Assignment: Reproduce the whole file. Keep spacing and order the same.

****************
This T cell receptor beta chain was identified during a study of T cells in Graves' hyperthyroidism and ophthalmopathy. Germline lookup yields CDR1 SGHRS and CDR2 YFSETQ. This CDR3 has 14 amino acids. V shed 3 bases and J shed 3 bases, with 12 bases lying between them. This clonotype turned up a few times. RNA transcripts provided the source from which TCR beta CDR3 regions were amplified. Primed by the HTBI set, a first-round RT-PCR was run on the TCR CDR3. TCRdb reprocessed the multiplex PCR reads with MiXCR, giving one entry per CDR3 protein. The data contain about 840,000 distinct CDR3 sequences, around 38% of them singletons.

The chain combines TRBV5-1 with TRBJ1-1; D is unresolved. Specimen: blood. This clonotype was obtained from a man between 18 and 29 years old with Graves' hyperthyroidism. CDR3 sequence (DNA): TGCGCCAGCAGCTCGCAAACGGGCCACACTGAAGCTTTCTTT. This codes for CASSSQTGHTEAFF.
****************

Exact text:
This T cell receptor beta chain was identified during a study of T cells in Graves' hyperthyroidism and ophthalmopathy. Germline lookup yields CDR1 SGHRS and CDR2 YFSETQ. This CDR3 has 14 amino acids. V shed 3 bases and J shed 3 bases, with 12 bases lying between them. This clonotype turned up a few times. RNA transcripts provided the source from which TCR beta CDR3 regions were amplified. Primed by the HTBI set, a first-round RT-PCR was run on the TCR CDR3. TCRdb reprocessed the multiplex PCR reads with MiXCR, giving one entry per CDR3 protein. The data contain about 840,000 distinct CDR3 sequences, around 38% of them singletons.

The chain combines TRBV5-1 with TRBJ1-1; D is unresolved. Specimen: blood. This clonotype was obtained from a man between 18 and 29 years old with Graves' hyperthyroidism. CDR3 sequence (DNA): TGCGCCAGCAGCTCGCAAACGGGCCACACTGAAGCTTTCTTT. This codes for CASSSQTGHTEAFF.